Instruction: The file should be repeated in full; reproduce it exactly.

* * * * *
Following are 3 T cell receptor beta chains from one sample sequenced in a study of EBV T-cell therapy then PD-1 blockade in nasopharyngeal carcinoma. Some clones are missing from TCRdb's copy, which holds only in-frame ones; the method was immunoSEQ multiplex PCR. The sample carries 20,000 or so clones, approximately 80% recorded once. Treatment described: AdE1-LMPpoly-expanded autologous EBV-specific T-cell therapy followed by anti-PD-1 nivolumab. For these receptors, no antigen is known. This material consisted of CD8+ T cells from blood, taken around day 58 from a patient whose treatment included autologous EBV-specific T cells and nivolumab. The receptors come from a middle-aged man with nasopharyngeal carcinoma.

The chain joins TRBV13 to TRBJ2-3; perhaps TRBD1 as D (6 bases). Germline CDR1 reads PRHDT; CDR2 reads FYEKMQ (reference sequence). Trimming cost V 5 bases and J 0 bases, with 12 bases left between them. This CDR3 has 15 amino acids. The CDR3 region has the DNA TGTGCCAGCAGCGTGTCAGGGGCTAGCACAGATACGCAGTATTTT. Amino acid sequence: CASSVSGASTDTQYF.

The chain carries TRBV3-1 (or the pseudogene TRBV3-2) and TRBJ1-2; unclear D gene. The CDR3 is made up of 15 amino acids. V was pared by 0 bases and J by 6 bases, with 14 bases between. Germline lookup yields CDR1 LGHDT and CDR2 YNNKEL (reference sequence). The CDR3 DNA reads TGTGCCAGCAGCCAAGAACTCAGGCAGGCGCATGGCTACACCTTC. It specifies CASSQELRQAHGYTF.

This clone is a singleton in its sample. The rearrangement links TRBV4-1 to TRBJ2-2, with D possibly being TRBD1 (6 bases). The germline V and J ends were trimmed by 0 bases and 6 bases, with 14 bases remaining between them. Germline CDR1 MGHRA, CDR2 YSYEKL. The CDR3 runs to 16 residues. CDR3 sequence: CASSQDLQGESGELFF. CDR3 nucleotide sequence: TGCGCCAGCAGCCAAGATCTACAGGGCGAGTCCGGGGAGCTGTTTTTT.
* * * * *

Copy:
Following are 3 T cell receptor beta chains from one sample sequenced in a study of EBV T-cell therapy then PD-1 blockade in nasopharyngeal carcinoma. Some clones are missing from TCRdb's copy, which holds only in-frame ones; the method was immunoSEQ multiplex PCR. The sample carries 20,000 or so clones, approximately 80% recorded once. Treatment described: AdE1-LMPpoly-expanded autologous EBV-specific T-cell therapy followed by anti-PD-1 nivolumab. For these receptors, no antigen is known. This material consisted of CD8+ T cells from blood, taken around day 58 from a patient whose treatment included autologous EBV-specific T cells and nivolumab. The receptors come from a middle-aged man with nasopharyngeal carcinoma.

The chain joins TRBV13 to TRBJ2-3; perhaps TRBD1 as D (6 bases). Germline CDR1 reads PRHDT; CDR2 reads FYEKMQ (reference sequence). Trimming cost V 5 bases and J 0 bases, with 12 bases left between them. This CDR3 has 15 amino acids. The CDR3 region has the DNA TGTGCCAGCAGCGTGTCAGGGGCTAGCACAGATACGCAGTATTTT. Amino acid sequence: CASSVSGASTDTQYF.

The chain carries TRBV3-1 (or the pseudogene TRBV3-2) and TRBJ1-2; unclear D gene. The CDR3 is made up of 15 amino acids. V was pared by 0 bases and J by 6 bases, with 14 bases between. Germline lookup yields CDR1 LGHDT and CDR2 YNNKEL (reference sequence). The CDR3 DNA reads TGTGCCAGCAGCCAAGAACTCAGGCAGGCGCATGGCTACACCTTC. It specifies CASSQELRQAHGYTF.

This clone is a singleton in its sample. The rearrangement links TRBV4-1 to TRBJ2-2, with D possibly being TRBD1 (6 bases). The germline V and J ends were trimmed by 0 bases and 6 bases, with 14 bases remaining between them. Germline CDR1 MGHRA, CDR2 YSYEKL. The CDR3 runs to 16 residues. CDR3 sequence: CASSQDLQGESGELFF. CDR3 nucleotide sequence: TGCGCCAGCAGCCAAGATCTACAGGGCGAGTCCGGGGAGCTGTTTTTT.